Personalities: Features, Traits, and Disorders

Personalities make us who we are and form the way we interpret and interact with society. Features of our personality are the building blocks of relationships, personal and professional. Some personality features are adaptive and help us function better in situations, while others can be distracting and detrimental to our interpersonal navigation. A single personality feature can be also adaptive and maladaptive, depending on the situation at hand. Freely speaking your opinions might be helpful in business situations for negotiation, but the same characteristic trait can become challenging when you are making a complaint to a supervisor and fail to employ a tactful filter. It is also a measure of your fit with someone else. One person might need a soft approach, while another might appreciate someone who “cuts to the chase.”  Personalities make the world colorful.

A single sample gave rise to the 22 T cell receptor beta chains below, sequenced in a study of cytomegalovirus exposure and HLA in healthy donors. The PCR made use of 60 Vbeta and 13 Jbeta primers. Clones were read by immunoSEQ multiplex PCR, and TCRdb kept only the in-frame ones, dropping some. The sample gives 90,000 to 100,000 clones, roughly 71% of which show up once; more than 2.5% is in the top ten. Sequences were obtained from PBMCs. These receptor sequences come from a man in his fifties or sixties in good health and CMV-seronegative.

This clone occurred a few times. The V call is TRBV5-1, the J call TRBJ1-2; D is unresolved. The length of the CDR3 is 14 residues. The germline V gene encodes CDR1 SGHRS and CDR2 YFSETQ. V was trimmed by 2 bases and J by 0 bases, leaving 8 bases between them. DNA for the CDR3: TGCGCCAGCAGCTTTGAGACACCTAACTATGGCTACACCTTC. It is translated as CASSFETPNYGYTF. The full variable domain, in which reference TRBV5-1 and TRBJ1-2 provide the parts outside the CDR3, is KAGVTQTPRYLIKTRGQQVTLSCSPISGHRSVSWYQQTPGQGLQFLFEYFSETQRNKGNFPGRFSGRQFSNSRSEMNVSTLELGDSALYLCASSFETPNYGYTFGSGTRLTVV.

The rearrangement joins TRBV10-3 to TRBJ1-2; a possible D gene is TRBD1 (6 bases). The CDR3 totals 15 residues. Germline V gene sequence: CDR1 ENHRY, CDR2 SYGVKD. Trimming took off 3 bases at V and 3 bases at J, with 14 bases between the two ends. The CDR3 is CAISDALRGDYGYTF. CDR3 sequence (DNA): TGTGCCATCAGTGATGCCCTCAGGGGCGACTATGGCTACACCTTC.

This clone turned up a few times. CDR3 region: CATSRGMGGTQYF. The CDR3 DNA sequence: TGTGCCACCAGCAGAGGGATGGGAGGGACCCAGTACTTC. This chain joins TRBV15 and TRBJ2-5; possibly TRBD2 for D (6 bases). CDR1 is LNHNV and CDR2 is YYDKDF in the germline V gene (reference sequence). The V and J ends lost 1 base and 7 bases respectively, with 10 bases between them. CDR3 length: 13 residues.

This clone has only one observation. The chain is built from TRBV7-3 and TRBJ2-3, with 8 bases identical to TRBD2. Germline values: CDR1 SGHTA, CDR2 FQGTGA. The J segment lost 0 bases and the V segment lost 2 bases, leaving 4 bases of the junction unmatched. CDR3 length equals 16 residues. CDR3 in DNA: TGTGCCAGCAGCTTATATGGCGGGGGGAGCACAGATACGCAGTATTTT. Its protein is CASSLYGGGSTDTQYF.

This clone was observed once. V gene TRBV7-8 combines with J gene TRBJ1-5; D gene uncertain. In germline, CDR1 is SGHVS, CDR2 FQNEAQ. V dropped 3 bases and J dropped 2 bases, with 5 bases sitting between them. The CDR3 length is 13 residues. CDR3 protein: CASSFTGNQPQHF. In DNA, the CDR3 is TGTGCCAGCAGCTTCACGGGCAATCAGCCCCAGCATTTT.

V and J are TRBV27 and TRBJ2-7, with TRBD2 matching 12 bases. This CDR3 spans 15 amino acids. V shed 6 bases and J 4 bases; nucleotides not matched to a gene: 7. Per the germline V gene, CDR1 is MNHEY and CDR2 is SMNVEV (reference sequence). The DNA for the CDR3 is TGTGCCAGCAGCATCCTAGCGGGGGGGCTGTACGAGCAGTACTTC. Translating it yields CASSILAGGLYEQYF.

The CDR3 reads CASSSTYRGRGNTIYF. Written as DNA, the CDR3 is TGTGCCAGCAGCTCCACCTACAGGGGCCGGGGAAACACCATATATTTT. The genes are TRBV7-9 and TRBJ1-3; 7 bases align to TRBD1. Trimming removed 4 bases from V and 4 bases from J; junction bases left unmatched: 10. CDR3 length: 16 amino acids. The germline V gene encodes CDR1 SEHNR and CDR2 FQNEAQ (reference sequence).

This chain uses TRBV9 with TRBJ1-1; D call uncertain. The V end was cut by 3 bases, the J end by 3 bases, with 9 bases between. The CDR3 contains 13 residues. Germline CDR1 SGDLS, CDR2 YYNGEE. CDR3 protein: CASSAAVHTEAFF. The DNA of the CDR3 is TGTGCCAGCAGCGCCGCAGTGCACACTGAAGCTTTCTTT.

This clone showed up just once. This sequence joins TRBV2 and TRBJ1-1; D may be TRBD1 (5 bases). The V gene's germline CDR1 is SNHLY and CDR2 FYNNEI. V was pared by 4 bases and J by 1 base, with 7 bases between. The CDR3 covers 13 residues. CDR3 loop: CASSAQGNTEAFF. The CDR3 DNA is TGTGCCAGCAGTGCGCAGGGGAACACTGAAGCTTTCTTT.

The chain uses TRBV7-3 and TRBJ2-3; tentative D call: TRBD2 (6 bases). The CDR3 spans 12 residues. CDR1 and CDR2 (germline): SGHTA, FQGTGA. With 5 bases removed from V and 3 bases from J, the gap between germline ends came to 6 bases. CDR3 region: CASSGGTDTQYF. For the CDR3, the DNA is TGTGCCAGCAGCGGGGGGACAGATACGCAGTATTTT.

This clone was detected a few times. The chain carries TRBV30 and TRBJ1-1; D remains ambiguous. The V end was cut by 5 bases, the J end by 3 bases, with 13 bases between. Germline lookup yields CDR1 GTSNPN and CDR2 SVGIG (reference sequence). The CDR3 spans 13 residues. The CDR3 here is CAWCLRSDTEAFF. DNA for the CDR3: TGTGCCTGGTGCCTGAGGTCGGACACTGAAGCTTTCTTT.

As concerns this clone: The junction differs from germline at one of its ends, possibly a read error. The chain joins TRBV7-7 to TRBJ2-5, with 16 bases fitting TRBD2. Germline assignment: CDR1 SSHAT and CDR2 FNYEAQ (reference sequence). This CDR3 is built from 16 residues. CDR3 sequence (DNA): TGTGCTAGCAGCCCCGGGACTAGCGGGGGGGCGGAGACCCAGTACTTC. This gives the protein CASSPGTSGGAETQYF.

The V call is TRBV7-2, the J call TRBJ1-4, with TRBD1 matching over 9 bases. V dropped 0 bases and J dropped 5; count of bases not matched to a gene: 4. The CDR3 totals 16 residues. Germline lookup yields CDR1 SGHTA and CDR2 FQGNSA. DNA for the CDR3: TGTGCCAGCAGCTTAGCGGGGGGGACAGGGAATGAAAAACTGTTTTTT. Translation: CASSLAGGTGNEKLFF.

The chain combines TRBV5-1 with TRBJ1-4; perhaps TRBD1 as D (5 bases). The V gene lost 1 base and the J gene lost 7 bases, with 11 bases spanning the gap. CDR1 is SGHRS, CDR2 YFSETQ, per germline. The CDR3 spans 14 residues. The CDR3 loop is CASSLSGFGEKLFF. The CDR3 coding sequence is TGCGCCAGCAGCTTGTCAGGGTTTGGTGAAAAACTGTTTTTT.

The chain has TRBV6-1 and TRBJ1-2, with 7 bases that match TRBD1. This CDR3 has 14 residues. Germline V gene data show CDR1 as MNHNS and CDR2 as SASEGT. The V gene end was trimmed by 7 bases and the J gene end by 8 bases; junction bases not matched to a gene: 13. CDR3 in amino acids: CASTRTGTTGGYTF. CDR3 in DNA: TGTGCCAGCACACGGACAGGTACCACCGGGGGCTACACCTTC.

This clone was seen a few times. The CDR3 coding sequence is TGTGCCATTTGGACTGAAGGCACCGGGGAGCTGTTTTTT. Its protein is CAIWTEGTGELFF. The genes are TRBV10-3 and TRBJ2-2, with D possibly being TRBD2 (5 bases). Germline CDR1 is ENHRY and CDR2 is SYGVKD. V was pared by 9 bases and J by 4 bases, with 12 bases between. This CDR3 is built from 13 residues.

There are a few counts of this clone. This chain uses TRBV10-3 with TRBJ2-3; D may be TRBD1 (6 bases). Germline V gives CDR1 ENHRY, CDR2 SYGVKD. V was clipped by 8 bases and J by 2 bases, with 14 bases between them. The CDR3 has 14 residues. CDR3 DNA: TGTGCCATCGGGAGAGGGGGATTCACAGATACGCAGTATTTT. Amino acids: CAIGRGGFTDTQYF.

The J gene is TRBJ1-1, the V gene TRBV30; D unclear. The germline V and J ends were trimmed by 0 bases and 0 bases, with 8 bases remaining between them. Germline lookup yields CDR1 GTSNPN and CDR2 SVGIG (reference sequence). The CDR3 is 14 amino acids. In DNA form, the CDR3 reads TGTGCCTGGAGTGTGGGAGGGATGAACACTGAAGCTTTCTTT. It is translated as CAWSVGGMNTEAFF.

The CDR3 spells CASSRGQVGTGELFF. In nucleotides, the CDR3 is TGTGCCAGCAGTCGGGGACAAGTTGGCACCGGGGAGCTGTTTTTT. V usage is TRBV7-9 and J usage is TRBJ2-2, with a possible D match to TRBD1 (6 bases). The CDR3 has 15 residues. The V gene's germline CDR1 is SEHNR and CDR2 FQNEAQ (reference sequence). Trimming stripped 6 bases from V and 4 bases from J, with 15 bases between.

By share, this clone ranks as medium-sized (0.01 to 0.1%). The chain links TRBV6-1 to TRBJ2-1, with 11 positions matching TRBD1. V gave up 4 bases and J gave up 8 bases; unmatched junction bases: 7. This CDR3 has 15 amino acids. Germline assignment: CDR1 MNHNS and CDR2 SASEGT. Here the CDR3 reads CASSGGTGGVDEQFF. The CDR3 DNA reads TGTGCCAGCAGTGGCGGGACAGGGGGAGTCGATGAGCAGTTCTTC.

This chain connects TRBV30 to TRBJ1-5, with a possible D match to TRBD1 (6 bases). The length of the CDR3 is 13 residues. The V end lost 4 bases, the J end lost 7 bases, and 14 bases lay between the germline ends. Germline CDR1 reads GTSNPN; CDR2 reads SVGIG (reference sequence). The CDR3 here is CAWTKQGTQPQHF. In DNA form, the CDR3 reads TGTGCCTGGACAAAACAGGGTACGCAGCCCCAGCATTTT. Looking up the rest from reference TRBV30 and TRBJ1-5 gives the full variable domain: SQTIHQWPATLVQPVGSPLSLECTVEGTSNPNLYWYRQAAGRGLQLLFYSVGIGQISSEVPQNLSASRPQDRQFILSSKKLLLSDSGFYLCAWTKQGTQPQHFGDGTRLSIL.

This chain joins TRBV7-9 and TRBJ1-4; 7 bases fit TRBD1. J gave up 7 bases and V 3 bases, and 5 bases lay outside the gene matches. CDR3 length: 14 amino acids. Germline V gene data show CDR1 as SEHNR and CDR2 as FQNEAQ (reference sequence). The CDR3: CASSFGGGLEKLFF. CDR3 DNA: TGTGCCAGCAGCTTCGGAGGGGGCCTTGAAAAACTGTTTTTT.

There are individuals who have patterns of personality that extend beyond the adaptive qualities and into a maladaptive pattern of thinking, behavior, and interpersonal relatedness. Such patterns are on a spectrum with adaptive on one side and maladaptive on the other to the point of a personality disorder. The characteristic of a personality disorder is pervasive across a variety of social situations and leads to clinically significant distress or impairment in important areas of functioning, such as social or occupational. A personality disorder often impacts the perception of self and others, as well as emotional processing and responses to those perceptions. These patterns of behavior are longstanding, first seen in adolescence or early adulthood. It is also important to consider cultural factors, since personality disorders are seen as a pattern markedly different from that individual’s culture.

This is one area of interest in psychological evaluations for forensic cases because it provides a backdrop for that individual against which forms his or her worldviews. Some personality features are adaptive and give strengths to that person with resilience and greater coping ability. Others lead to more maladaptive responses to conflicts and becomes an obstacle to the resolution. Without considering personality features, we fail to see the entirety of the person we are evaluating.

A source for gaining a better understanding of personality disorders can be found on the APA website. http://www.apa.org/pubs/books/4317369.aspx